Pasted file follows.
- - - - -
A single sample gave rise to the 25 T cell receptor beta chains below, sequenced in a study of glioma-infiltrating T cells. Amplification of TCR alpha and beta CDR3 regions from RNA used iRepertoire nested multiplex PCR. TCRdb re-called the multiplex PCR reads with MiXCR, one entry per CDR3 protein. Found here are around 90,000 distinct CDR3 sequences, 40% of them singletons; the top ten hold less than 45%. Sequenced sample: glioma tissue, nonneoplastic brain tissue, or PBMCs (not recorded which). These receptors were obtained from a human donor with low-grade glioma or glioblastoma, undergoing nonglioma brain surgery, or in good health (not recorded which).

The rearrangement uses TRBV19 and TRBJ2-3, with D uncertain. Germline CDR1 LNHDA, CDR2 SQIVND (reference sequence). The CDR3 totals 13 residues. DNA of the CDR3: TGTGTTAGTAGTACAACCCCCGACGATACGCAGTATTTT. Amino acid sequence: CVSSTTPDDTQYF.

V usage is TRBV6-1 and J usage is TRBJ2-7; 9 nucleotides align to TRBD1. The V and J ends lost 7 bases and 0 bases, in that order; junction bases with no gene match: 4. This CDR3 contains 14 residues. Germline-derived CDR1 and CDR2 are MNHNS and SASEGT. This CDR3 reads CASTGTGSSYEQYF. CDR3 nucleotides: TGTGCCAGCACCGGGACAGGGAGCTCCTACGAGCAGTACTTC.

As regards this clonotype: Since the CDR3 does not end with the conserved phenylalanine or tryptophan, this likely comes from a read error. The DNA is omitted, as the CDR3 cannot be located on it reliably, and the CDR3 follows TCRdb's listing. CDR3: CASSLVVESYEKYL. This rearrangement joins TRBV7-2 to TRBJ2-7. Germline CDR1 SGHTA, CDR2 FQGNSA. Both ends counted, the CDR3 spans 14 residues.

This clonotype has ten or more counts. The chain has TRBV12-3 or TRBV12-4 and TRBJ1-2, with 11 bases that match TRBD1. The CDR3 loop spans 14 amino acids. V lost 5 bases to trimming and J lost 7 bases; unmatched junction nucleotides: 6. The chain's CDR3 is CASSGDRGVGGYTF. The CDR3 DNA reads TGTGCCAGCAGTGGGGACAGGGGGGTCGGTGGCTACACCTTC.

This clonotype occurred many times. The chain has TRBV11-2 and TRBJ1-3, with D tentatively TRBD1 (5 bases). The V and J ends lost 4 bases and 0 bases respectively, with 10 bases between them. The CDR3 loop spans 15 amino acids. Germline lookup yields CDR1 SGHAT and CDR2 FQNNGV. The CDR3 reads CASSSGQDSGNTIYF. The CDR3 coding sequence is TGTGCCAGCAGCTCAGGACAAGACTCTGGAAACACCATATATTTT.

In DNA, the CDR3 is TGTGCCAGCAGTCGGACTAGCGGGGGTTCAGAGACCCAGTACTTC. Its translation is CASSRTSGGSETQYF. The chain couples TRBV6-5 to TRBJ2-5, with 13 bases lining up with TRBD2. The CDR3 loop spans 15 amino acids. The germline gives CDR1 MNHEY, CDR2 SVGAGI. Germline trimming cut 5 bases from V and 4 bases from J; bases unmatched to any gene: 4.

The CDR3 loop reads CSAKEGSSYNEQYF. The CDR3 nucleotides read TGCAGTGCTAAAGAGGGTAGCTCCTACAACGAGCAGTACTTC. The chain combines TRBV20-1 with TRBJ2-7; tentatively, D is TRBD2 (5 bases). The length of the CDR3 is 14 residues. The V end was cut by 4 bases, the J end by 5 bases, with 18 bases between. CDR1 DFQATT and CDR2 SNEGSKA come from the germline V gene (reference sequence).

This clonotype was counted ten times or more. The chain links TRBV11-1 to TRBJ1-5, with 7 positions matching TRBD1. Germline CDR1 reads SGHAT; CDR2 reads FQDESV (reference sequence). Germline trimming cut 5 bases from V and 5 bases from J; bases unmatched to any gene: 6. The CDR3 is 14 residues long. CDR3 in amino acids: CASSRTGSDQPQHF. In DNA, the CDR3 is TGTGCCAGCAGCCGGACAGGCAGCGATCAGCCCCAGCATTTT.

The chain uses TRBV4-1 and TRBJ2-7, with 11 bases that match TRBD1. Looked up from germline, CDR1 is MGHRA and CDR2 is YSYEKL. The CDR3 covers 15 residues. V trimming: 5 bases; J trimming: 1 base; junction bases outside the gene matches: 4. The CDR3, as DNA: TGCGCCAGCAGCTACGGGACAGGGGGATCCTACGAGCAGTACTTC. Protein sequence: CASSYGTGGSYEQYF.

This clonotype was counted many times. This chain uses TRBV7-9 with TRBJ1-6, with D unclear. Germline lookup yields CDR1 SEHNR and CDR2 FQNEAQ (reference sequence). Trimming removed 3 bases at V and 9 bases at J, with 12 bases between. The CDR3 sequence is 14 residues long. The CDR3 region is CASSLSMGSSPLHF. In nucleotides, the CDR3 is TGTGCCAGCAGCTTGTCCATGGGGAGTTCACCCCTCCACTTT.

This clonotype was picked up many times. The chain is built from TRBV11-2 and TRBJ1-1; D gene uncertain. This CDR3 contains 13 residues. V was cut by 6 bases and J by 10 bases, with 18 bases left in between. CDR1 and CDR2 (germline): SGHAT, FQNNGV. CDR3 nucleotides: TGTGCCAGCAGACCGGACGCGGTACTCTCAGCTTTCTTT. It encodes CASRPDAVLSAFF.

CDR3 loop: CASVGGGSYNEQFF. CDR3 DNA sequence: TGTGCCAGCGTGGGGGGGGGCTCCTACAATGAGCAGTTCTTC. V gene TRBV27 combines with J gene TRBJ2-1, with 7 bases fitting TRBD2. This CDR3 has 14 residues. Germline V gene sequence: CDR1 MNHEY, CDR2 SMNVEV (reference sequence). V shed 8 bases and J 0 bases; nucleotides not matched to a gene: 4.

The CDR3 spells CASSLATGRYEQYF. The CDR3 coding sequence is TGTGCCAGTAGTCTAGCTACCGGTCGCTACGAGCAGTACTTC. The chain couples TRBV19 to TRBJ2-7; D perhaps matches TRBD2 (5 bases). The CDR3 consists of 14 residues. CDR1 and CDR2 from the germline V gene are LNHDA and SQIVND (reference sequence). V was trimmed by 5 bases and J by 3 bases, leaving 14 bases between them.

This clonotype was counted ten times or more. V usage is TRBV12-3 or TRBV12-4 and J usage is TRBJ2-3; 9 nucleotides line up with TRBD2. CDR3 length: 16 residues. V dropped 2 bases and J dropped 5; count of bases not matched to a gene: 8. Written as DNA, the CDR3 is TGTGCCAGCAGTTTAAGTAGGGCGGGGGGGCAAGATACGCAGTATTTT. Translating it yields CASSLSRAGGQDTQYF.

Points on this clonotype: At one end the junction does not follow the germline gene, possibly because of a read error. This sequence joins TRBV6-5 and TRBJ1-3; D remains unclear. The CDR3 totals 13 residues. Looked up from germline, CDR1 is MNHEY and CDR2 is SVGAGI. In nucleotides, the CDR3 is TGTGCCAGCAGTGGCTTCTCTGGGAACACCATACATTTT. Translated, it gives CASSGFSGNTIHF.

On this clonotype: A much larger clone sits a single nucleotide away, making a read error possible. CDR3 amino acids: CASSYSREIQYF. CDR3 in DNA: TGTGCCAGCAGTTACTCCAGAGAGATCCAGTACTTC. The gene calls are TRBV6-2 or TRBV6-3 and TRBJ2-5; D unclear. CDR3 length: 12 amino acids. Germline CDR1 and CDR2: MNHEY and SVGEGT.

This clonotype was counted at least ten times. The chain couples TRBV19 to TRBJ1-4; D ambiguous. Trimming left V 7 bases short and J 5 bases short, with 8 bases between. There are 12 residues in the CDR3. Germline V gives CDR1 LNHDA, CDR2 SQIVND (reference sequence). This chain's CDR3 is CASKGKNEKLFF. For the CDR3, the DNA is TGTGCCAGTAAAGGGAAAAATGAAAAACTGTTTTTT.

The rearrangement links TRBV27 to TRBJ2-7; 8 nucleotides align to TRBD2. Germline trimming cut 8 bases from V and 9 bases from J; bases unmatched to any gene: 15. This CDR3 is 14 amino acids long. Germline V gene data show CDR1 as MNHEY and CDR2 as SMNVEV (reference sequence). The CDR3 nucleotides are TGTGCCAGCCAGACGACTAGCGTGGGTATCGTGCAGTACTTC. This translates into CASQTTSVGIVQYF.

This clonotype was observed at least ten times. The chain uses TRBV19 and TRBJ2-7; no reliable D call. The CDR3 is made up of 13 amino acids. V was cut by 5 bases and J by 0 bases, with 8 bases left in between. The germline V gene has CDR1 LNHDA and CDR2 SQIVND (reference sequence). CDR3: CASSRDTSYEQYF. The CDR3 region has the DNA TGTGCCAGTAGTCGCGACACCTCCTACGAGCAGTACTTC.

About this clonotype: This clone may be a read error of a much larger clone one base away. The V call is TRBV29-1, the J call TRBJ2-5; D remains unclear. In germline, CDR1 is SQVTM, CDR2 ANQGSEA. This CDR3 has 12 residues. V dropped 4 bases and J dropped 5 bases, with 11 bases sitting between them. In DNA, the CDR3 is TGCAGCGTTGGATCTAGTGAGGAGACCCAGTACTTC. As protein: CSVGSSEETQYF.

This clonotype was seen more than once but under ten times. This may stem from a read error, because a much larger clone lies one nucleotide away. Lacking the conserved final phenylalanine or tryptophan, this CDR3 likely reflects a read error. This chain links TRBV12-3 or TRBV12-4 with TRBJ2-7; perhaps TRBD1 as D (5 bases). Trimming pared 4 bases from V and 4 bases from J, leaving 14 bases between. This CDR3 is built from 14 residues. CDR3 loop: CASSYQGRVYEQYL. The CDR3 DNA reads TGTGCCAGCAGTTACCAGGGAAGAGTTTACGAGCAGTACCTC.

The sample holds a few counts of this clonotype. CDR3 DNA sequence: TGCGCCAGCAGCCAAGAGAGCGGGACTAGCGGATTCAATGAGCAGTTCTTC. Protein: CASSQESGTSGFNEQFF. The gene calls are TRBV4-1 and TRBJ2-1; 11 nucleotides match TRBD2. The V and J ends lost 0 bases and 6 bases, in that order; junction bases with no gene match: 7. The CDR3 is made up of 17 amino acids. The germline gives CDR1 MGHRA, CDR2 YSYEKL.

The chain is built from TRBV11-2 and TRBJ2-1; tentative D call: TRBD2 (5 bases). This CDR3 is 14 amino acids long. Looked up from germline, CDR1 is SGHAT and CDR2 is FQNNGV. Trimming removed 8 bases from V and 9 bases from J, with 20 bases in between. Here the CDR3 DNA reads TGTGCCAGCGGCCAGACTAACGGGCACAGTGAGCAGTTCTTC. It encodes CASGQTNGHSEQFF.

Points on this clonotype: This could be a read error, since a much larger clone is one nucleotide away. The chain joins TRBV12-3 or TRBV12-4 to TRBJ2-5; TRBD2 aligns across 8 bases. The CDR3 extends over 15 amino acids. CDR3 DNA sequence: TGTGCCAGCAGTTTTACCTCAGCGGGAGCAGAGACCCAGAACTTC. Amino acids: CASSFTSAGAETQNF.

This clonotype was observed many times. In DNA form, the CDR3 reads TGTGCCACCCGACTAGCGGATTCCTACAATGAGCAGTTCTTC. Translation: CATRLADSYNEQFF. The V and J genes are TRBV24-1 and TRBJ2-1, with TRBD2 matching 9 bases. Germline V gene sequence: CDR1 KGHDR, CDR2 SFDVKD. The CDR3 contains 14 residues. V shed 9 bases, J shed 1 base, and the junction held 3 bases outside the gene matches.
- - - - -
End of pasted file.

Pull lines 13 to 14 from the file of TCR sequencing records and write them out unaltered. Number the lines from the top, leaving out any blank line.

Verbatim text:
CDR3 loop: CASVGGGSYNEQFF. CDR3 DNA sequence: TGTGCCAGCGTGGGGGGGGGCTCCTACAATGAGCAGTTCTTC. V gene TRBV27 combines with J gene TRBJ2-1, with 7 bases fitting TRBD2. This CDR3 has 14 residues. Germline V gene sequence: CDR1 MNHEY, CDR2 SMNVEV (reference sequence). V shed 8 bases and J 0 bases; nucleotides not matched to a gene: 4.

The CDR3 spells CASSLATGRYEQYF. The CDR3 coding sequence is TGTGCCAGTAGTCTAGCTACCGGTCGCTACGAGCAGTACTTC. The chain couples TRBV19 to TRBJ2-7; D perhaps matches TRBD2 (5 bases). The CDR3 consists of 14 residues. CDR1 and CDR2 from the germline V gene are LNHDA and SQIVND (reference sequence). V was trimmed by 5 bases and J by 3 bases, leaving 14 bases between them.